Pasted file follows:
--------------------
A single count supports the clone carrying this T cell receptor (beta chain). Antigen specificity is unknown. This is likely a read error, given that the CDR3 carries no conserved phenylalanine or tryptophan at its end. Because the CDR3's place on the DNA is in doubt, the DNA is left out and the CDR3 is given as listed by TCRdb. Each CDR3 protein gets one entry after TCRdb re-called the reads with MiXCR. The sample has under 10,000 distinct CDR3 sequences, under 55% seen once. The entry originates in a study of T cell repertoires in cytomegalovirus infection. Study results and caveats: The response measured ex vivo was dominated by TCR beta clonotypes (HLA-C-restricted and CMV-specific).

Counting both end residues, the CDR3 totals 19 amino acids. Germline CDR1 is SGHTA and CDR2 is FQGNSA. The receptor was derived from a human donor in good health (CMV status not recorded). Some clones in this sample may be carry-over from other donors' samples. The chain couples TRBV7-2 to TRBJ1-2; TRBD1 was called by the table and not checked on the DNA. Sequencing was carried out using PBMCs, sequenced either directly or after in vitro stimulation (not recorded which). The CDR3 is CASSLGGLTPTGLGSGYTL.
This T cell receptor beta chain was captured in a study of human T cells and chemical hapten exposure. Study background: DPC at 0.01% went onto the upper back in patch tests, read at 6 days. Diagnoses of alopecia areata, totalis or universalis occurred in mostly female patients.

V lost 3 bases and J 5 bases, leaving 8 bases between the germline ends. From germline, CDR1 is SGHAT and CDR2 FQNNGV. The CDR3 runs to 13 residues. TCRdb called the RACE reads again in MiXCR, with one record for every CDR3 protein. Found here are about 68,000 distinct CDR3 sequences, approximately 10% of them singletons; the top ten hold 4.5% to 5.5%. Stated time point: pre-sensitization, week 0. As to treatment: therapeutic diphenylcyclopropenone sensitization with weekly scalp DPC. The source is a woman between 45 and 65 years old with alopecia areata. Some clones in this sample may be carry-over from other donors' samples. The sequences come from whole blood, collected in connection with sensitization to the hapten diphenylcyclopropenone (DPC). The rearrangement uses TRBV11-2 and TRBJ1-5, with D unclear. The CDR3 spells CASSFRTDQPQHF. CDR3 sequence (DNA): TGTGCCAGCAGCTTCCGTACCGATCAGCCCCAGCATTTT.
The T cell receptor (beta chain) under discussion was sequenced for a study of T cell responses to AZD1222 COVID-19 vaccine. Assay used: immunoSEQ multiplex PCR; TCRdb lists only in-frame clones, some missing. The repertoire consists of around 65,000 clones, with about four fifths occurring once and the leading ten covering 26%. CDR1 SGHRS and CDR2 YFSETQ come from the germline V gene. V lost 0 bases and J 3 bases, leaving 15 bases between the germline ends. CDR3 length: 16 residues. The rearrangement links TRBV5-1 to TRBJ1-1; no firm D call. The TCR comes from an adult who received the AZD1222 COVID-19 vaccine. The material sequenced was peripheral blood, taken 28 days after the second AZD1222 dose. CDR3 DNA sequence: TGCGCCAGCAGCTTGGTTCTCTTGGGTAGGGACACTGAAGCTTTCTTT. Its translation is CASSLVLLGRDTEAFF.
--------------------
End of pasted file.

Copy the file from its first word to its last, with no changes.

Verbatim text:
A single count supports the clone carrying this T cell receptor (beta chain). Antigen specificity is unknown. This is likely a read error, given that the CDR3 carries no conserved phenylalanine or tryptophan at its end. Because the CDR3's place on the DNA is in doubt, the DNA is left out and the CDR3 is given as listed by TCRdb. Each CDR3 protein gets one entry after TCRdb re-called the reads with MiXCR. The sample has under 10,000 distinct CDR3 sequences, under 55% seen once. The entry originates in a study of T cell repertoires in cytomegalovirus infection. Study results and caveats: The response measured ex vivo was dominated by TCR beta clonotypes (HLA-C-restricted and CMV-specific).

Counting both end residues, the CDR3 totals 19 amino acids. Germline CDR1 is SGHTA and CDR2 is FQGNSA. The receptor was derived from a human donor in good health (CMV status not recorded). Some clones in this sample may be carry-over from other donors' samples. The chain couples TRBV7-2 to TRBJ1-2; TRBD1 was called by the table and not checked on the DNA. Sequencing was carried out using PBMCs, sequenced either directly or after in vitro stimulation (not recorded which). The CDR3 is CASSLGGLTPTGLGSGYTL.
This T cell receptor beta chain was captured in a study of human T cells and chemical hapten exposure. Study background: DPC at 0.01% went onto the upper back in patch tests, read at 6 days. Diagnoses of alopecia areata, totalis or universalis occurred in mostly female patients.

V lost 3 bases and J 5 bases, leaving 8 bases between the germline ends. From germline, CDR1 is SGHAT and CDR2 FQNNGV. The CDR3 runs to 13 residues. TCRdb called the RACE reads again in MiXCR, with one record for every CDR3 protein. Found here are about 68,000 distinct CDR3 sequences, approximately 10% of them singletons; the top ten hold 4.5% to 5.5%. Stated time point: pre-sensitization, week 0. As to treatment: therapeutic diphenylcyclopropenone sensitization with weekly scalp DPC. The source is a woman between 45 and 65 years old with alopecia areata. Some clones in this sample may be carry-over from other donors' samples. The sequences come from whole blood, collected in connection with sensitization to the hapten diphenylcyclopropenone (DPC). The rearrangement uses TRBV11-2 and TRBJ1-5, with D unclear. The CDR3 spells CASSFRTDQPQHF. CDR3 sequence (DNA): TGTGCCAGCAGCTTCCGTACCGATCAGCCCCAGCATTTT.
The T cell receptor (beta chain) under discussion was sequenced for a study of T cell responses to AZD1222 COVID-19 vaccine. Assay used: immunoSEQ multiplex PCR; TCRdb lists only in-frame clones, some missing. The repertoire consists of around 65,000 clones, with about four fifths occurring once and the leading ten covering 26%. CDR1 SGHRS and CDR2 YFSETQ come from the germline V gene. V lost 0 bases and J 3 bases, leaving 15 bases between the germline ends. CDR3 length: 16 residues. The rearrangement links TRBV5-1 to TRBJ1-1; no firm D call. The TCR comes from an adult who received the AZD1222 COVID-19 vaccine. The material sequenced was peripheral blood, taken 28 days after the second AZD1222 dose. CDR3 DNA sequence: TGCGCCAGCAGCTTGGTTCTCTTGGGTAGGGACACTGAAGCTTTCTTT. Its translation is CASSLVLLGRDTEAFF.